America welcomes careful drivers; also pilots and passengers, for that matter. Be as familiar with famous places as you might like to be with famous people. Santa Fe, Savannah, New Orleans, Miami, Las Vegas, Sitka, Juneau, Anchorage, Houston, Minneapolis, New York, Los Angeles, Dallas, Seattle, Albuquerque, Indianapolis, Fairbanks, Fort Lauderdale, Corpus Christi, Salt Lake City, Detroit, Phoenix, Skagway, Boston, Washington DC, Philadelphia, Sacramento, Lake Tahoe, San Diego, Chicago, St Louis, Kansas City, Atlanta, Honolulu, Atlantic City and San Francisco. If you have seen those cities, you have at least seen the most famous ones in the USA. Visiting all fifty states is something that even most Americans cannot manage but it is possible to visit those cities, as well as other iconic destinations such as Bryce Canyon, the beach at Waikiki in Hawaii, rodeos, the Everglades, the plantations and bayous of the Mississippi Delta, the Disney resorts, the Appalachians, Native American nations such as the Navajo and the Hopi, Glacier Bay National Park, Mount Rushmore, the Ozarks, Mount Rainier National Park, the California coastline, Route 66, the Adirondacks, Niagara Falls, the wild west town of Tombstone, Mount McKinley and fabulous wildlife in Denali National Park, the Grand Canyon, Yosemite National Park, Marvellous scenery and sea life in Kenai Fjords National Park, the Florida Keys, the Okefenokee Swamp, the Arctic wilderness of Alaska, Hawaiian volcanoes such as Mauna Loa and Yellowstone National Park. Casually mentioning places that you have visited can be as impressive as mentioning the names of celebrities that you have met. By the way, you will find other Camelopard tips, hints, anecdotes or warnings on other pages of the website.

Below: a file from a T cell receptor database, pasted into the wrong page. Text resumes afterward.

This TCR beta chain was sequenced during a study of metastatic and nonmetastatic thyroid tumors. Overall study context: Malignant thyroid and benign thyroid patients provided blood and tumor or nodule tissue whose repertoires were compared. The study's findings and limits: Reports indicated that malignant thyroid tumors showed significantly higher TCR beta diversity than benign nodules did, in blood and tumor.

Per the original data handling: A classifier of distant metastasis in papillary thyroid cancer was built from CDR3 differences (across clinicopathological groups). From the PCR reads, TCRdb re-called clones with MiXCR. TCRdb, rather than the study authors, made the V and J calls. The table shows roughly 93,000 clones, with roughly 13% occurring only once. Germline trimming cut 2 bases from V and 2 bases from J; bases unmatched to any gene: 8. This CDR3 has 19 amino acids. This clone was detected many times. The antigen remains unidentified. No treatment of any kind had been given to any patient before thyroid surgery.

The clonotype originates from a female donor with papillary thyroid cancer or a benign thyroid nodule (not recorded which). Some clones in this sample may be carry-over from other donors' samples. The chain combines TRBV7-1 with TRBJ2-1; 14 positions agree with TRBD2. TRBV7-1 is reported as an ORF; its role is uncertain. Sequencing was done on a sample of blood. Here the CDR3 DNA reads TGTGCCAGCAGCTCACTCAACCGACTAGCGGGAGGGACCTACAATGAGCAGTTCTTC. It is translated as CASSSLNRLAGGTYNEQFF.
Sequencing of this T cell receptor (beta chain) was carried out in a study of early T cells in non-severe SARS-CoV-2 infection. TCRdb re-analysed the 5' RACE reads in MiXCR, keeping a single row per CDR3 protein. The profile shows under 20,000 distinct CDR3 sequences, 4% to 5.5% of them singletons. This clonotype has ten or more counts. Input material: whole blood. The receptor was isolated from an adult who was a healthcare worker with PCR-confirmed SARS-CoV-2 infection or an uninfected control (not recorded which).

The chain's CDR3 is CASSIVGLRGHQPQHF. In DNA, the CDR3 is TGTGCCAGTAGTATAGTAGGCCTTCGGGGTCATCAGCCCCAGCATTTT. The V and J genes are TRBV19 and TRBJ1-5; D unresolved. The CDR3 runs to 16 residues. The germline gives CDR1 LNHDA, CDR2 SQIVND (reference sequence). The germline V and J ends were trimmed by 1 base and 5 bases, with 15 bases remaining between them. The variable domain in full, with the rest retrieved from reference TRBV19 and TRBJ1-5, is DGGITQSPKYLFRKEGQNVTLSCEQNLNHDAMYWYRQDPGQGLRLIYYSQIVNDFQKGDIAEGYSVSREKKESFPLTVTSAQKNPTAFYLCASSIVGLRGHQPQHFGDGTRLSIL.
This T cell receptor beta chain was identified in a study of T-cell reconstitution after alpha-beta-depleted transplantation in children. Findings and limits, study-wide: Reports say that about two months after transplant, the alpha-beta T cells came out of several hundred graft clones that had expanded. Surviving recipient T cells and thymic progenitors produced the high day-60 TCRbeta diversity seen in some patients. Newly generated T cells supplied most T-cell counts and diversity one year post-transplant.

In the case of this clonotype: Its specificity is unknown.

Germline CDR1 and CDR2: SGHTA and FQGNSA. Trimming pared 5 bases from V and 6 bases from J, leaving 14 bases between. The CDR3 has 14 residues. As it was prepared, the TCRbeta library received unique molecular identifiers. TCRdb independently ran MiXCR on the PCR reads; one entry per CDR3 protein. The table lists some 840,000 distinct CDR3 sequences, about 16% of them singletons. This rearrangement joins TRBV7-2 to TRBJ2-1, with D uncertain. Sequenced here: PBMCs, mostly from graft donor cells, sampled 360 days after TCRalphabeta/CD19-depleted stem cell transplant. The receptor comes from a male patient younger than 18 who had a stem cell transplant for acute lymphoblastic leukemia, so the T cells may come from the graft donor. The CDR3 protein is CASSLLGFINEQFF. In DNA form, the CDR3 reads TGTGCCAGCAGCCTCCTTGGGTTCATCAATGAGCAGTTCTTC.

Camelopard offers travel advice and suggestsions for accommodation, including hotels in Davie Florida FL. Why not travel and stay in luxury?